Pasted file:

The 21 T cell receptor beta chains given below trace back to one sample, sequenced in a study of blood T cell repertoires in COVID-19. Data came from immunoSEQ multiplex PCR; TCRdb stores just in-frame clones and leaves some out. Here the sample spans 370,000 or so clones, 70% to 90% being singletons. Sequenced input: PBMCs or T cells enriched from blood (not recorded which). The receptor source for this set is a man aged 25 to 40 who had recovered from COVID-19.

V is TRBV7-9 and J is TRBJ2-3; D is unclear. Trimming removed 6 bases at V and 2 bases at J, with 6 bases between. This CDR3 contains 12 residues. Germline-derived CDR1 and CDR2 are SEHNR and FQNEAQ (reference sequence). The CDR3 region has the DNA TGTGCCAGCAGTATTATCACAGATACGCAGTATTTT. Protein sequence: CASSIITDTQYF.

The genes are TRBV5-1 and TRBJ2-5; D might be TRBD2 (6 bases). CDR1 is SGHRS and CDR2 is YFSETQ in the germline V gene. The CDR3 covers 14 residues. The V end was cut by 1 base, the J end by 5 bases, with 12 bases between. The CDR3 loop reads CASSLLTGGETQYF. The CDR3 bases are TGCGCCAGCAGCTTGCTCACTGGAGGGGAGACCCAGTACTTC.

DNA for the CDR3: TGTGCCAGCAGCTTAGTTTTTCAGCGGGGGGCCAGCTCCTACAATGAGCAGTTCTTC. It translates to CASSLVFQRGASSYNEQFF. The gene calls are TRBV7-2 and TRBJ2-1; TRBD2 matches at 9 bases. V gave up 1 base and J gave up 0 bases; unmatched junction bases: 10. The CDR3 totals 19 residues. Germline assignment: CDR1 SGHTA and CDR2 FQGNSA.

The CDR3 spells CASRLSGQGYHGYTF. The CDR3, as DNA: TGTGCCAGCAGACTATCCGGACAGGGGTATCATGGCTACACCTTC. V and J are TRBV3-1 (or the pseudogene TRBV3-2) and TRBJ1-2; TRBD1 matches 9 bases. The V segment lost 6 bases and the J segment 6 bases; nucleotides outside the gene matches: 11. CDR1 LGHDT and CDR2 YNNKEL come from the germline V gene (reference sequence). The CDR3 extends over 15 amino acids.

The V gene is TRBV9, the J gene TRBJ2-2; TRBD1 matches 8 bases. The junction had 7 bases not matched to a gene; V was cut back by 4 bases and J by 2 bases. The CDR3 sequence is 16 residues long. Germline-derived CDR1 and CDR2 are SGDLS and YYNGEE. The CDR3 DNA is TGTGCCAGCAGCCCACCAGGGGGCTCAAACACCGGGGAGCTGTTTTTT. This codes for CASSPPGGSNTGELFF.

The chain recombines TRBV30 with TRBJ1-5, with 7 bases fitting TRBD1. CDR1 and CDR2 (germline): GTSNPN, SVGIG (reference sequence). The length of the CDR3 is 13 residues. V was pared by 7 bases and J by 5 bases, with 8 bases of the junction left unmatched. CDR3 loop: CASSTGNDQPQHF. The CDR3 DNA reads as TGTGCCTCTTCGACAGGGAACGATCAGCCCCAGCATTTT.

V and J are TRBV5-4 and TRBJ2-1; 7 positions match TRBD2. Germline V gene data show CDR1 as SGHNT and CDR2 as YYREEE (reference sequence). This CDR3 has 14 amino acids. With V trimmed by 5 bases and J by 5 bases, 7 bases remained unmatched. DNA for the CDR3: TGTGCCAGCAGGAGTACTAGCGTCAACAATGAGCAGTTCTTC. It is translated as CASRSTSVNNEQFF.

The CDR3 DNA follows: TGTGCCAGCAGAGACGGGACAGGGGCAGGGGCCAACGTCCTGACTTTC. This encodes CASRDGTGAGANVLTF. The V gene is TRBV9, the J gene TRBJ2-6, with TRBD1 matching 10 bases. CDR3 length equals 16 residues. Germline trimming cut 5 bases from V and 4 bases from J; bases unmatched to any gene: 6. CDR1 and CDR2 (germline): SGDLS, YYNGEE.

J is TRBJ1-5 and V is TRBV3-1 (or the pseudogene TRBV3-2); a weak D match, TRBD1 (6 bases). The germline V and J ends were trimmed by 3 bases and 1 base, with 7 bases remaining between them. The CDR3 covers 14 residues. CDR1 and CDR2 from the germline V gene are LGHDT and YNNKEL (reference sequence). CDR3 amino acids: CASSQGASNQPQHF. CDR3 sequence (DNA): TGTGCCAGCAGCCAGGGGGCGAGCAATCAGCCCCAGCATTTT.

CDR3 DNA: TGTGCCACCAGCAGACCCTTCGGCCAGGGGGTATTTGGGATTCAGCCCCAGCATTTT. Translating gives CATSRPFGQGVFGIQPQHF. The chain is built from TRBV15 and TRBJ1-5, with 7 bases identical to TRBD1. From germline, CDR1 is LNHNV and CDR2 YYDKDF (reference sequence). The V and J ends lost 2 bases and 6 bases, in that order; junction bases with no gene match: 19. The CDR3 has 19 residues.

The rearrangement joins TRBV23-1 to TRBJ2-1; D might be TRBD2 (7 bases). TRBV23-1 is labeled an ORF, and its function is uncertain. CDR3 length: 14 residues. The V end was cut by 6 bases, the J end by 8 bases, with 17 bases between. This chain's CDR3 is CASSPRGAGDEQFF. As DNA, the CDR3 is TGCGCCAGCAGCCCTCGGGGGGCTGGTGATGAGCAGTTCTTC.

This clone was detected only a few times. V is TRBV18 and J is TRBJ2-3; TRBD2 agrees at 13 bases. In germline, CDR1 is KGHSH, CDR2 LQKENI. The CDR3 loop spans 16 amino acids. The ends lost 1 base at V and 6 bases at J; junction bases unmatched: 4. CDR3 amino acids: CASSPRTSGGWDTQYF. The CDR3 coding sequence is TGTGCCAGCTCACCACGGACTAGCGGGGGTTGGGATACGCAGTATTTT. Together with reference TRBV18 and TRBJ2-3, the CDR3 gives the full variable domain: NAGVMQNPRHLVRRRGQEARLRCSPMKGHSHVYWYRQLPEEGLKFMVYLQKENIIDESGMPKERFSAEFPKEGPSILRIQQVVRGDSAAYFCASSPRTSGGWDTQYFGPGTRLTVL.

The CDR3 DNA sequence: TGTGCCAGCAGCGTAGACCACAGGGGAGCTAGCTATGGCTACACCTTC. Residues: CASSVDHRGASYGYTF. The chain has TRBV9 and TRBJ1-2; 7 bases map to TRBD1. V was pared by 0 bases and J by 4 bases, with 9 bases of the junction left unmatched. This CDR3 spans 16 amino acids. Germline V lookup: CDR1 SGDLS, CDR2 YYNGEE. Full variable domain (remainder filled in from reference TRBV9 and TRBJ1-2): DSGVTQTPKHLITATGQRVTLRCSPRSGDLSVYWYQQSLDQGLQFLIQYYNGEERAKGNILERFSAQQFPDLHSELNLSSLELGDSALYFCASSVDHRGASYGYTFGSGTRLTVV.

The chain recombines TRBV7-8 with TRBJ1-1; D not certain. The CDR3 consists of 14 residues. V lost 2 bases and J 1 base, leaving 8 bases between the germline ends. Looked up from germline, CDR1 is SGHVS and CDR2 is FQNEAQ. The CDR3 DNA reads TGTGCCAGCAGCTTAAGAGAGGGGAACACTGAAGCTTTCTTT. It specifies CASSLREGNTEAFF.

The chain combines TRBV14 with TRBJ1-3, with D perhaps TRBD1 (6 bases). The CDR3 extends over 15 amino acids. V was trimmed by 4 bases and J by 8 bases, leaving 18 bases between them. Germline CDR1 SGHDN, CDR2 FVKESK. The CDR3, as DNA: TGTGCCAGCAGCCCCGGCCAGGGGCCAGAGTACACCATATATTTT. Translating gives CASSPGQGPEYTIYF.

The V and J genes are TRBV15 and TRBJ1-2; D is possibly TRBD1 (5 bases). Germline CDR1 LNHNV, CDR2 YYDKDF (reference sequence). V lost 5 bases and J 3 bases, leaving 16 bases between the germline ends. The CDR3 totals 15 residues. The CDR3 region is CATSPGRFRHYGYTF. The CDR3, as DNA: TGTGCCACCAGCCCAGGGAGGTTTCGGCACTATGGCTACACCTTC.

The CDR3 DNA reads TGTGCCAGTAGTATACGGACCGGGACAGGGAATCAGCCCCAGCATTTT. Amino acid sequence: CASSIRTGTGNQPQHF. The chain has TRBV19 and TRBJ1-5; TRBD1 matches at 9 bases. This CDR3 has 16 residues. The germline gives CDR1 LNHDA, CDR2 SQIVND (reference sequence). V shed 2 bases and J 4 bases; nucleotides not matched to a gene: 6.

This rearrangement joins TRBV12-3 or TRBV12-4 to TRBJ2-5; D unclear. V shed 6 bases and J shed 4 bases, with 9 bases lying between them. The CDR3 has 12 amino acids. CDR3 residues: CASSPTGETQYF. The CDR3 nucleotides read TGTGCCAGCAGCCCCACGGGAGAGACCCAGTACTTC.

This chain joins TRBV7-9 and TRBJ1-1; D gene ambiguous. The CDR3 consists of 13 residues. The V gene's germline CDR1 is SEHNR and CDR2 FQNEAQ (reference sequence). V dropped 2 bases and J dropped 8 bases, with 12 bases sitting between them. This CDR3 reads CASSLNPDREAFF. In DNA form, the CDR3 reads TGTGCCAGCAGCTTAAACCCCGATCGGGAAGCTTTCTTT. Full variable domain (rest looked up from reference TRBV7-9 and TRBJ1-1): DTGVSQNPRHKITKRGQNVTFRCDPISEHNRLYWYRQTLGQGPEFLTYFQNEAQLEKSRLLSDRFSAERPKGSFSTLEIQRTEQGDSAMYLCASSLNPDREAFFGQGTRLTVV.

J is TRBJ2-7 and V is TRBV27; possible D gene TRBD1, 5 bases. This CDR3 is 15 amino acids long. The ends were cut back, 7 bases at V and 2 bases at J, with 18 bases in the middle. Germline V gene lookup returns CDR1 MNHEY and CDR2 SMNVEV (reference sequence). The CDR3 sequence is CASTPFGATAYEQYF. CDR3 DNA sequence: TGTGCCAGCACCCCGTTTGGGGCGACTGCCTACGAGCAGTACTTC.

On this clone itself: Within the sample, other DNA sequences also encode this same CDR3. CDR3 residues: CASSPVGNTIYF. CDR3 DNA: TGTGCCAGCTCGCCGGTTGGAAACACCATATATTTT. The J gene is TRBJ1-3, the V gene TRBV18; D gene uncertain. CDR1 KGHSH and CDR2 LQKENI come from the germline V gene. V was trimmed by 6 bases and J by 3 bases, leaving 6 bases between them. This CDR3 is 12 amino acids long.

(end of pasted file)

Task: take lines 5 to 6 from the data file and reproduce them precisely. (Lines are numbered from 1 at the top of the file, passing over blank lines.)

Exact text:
The CDR3 spells CASRLSGQGYHGYTF. The CDR3, as DNA: TGTGCCAGCAGACTATCCGGACAGGGGTATCATGGCTACACCTTC. V and J are TRBV3-1 (or the pseudogene TRBV3-2) and TRBJ1-2; TRBD1 matches 9 bases. The V segment lost 6 bases and the J segment 6 bases; nucleotides outside the gene matches: 11. CDR1 LGHDT and CDR2 YNNKEL come from the germline V gene (reference sequence). The CDR3 extends over 15 amino acids.

The V gene is TRBV9, the J gene TRBJ2-2; TRBD1 matches 8 bases. The junction had 7 bases not matched to a gene; V was cut back by 4 bases and J by 2 bases. The CDR3 sequence is 16 residues long. Germline-derived CDR1 and CDR2 are SGDLS and YYNGEE. The CDR3 DNA is TGTGCCAGCAGCCCACCAGGGGGCTCAAACACCGGGGAGCTGTTTTTT. This codes for CASSPPGGSNTGELFF.